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Vaccines FAQs

Cats are prone to diseases that can make them sick and shorten their lifespan. Regular vaccination helps your cat stay healthy and free from illness. We are a cat-only veterinary practice, and our veterinarian provides care for felines at all stages of life. Here's a look at some frequently asked questions about cats and vaccines.

Cat Vaccination

How often does my kitten need vaccination?

The recommended vaccines for kittens are the rabies, after 12 weeks of age, and distemper, which consists of rhinotracheitis (the herpes virus), calicivirus, and panleukopenia. We will give the leukemia vaccine to cats at risk (going outdoors or living with a positive cat). Also, kittens don't start vaccines until 8 weeks of age. Given earlier, the immunity from the mother's milk will usually inactivate them. The last distemper should be given after 14-16 weeks (in a series of 2 or 3 vaccines 2-4 weeks apart). The rabies vaccine is required in our area, and can be given as a 1 year or 3 year; we only give the 1 year here to avoid complications with some 3 year vaccines. We also avoid using vaccines with adjuvants as they can be problematic for some cats.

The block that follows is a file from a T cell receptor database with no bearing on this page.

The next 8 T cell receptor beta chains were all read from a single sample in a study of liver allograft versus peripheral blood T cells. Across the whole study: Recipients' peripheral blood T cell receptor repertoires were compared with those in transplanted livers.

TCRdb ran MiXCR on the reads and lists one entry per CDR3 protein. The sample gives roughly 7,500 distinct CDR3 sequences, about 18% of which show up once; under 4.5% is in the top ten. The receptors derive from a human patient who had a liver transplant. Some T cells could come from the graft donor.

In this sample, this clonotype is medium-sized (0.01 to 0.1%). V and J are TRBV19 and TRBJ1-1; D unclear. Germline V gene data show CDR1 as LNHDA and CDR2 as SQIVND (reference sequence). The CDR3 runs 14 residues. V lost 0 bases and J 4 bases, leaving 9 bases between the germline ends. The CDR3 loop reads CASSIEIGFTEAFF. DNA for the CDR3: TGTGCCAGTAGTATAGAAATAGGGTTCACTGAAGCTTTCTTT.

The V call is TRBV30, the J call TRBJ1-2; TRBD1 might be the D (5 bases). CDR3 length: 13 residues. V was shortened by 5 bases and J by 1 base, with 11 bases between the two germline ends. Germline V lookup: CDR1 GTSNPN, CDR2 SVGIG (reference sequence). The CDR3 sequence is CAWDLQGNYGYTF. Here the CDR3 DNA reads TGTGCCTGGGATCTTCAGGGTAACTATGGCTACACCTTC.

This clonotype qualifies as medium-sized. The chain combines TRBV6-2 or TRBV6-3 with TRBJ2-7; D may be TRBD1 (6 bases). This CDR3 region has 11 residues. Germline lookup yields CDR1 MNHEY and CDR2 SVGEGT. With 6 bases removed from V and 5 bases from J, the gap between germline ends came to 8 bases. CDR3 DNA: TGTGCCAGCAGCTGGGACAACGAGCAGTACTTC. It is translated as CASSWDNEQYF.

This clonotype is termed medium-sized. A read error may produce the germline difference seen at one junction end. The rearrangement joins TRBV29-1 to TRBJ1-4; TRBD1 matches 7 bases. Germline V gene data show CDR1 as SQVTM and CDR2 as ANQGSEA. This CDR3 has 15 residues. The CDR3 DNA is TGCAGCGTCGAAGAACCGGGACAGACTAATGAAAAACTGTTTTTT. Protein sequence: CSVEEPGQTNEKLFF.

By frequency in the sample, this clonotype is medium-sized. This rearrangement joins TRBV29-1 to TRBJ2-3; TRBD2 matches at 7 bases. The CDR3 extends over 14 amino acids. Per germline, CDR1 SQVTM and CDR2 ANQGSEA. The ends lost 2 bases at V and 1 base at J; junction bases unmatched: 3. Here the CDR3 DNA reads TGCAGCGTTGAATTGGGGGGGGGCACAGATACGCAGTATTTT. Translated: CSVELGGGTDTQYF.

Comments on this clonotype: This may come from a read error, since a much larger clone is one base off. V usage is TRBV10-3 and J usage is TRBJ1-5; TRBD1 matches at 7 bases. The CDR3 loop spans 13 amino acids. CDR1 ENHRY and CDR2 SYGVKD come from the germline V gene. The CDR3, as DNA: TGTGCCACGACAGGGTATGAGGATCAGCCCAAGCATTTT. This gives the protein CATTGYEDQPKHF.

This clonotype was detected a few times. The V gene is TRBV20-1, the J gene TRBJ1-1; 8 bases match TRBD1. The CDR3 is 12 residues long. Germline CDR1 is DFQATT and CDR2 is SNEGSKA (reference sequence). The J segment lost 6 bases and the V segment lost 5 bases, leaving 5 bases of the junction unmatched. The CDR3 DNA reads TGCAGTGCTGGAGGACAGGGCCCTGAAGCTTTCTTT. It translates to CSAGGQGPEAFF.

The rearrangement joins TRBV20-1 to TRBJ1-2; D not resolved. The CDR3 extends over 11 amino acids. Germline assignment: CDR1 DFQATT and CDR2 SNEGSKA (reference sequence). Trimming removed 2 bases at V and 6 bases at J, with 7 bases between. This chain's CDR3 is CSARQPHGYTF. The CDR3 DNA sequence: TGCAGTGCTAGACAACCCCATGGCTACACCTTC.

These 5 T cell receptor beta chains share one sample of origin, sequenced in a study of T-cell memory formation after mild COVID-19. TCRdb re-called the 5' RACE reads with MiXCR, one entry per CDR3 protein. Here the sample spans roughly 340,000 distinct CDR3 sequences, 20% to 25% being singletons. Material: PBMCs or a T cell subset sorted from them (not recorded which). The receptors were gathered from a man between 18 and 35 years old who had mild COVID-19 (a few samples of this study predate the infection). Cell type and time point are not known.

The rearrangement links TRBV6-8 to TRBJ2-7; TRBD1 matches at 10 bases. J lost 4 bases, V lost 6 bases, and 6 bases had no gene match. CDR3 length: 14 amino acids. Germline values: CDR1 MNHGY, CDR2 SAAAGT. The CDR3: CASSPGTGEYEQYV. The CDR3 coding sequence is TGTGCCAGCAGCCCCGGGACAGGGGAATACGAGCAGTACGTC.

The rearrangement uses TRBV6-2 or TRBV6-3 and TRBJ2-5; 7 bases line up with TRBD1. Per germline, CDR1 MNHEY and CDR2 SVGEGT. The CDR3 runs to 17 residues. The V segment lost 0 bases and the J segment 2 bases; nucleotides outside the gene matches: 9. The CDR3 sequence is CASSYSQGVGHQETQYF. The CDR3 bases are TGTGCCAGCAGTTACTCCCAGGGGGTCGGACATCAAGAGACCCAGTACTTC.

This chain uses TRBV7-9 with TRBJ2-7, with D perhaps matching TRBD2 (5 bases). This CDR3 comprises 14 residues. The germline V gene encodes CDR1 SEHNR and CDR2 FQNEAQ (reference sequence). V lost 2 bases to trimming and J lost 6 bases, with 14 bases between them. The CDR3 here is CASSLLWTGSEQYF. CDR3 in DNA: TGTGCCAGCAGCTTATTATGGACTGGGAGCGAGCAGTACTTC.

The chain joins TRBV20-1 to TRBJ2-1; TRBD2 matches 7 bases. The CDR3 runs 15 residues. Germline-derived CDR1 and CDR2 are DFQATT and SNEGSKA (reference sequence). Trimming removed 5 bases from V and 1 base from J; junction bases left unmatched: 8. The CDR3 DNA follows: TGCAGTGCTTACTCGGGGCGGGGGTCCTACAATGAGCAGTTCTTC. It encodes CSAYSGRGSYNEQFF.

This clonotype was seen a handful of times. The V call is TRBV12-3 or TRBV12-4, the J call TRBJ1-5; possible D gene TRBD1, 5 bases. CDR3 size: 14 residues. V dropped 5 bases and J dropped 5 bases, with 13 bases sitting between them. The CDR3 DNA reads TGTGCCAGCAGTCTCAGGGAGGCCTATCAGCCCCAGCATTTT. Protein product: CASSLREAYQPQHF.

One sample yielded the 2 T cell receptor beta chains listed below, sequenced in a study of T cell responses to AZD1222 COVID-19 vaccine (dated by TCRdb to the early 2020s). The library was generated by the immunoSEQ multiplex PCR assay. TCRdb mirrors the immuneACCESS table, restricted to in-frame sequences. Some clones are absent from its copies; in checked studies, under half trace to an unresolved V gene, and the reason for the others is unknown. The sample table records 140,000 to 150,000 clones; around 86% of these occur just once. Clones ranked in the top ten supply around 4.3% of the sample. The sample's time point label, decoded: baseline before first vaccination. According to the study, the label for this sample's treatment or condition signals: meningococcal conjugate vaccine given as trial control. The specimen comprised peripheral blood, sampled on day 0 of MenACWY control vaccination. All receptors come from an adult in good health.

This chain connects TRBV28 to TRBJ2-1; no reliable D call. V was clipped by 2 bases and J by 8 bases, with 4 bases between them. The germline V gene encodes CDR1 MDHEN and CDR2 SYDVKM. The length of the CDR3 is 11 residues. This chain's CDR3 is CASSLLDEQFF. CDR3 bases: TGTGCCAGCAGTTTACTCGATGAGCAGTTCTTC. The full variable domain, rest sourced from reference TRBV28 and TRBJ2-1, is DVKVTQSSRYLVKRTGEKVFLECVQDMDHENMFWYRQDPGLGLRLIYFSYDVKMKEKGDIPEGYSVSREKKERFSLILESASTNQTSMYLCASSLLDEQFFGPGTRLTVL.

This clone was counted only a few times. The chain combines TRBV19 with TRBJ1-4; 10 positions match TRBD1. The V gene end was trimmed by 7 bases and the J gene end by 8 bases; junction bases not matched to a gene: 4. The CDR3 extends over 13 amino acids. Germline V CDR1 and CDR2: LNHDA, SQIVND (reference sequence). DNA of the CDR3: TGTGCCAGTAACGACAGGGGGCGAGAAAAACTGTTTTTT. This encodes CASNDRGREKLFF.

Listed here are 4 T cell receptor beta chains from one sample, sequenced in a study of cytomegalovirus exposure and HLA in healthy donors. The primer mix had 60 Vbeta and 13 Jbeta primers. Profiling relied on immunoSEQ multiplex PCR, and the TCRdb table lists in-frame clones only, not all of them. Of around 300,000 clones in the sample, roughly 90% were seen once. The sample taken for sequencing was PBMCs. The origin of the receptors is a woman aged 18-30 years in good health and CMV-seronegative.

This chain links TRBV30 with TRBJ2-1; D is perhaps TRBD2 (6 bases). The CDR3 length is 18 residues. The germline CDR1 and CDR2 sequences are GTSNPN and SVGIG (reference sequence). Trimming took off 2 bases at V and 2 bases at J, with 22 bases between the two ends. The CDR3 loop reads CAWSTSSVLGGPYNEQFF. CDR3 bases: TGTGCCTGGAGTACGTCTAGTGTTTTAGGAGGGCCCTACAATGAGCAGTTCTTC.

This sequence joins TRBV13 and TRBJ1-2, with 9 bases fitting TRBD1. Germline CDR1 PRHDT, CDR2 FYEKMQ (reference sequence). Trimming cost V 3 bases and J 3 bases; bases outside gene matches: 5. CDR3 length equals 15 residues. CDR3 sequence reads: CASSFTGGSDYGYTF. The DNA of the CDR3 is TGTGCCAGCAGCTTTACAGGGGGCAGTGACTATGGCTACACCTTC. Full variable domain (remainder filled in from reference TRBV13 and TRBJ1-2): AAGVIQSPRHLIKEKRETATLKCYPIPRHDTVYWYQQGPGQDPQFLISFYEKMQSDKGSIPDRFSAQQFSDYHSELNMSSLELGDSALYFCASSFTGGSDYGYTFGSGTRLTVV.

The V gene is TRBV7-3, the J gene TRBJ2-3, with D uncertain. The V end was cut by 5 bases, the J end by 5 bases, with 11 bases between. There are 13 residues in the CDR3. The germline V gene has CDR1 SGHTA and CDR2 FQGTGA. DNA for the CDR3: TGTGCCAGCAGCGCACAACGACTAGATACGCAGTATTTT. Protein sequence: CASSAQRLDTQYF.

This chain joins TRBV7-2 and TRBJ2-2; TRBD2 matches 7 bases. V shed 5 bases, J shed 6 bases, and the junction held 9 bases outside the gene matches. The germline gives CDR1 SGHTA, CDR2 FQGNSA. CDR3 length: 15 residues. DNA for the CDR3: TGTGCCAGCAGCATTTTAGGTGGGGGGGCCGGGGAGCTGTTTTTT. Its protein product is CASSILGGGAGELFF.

Why do I have to get my cat vaccinated?

Vaccinating your cat protects them against common feline diseases caused by bacteria and viruses. They help lengthen your cat's life span and save you money by not spending excess money to treat your cat when it's sick. The rabies vaccine is essential as it prevents a cat from contracting rabies if a rabid animal bites it.

How frequently does my cat need a booster shot?

After the initial series of vaccinations are completed, your cat needs vaccines on a schedule appropriate for their lifestyle. For example, a cat that lives entirely indoors needs fewer booster shots, while a cat that goes outdoors will need vaccines more frequently. The veterinarian can help you create a vaccine schedule tailored to your cat's needs.

Are there risks with vaccination?

A majority of cats can tolerate their vaccines with little ill effects. You may notice your cat behaving under the weather for a day after receiving their shots but bounce back to their usual selves. However, an allergic reaction is always possible. Call the vet for an emergency appointment if you see vomiting, diarrhea, facial swelling, or difficulty breathing.

Contact us at The Cat Practice in Oak Park, IL

When it's time for your new kitten or adult cat to get their first vaccines or booster shots, call us to set up an appointment. Our veterinarian takes the time to explain the necessary vaccines and the importance of maintaining a regular vaccination schedule to keep your cat happy and healthy.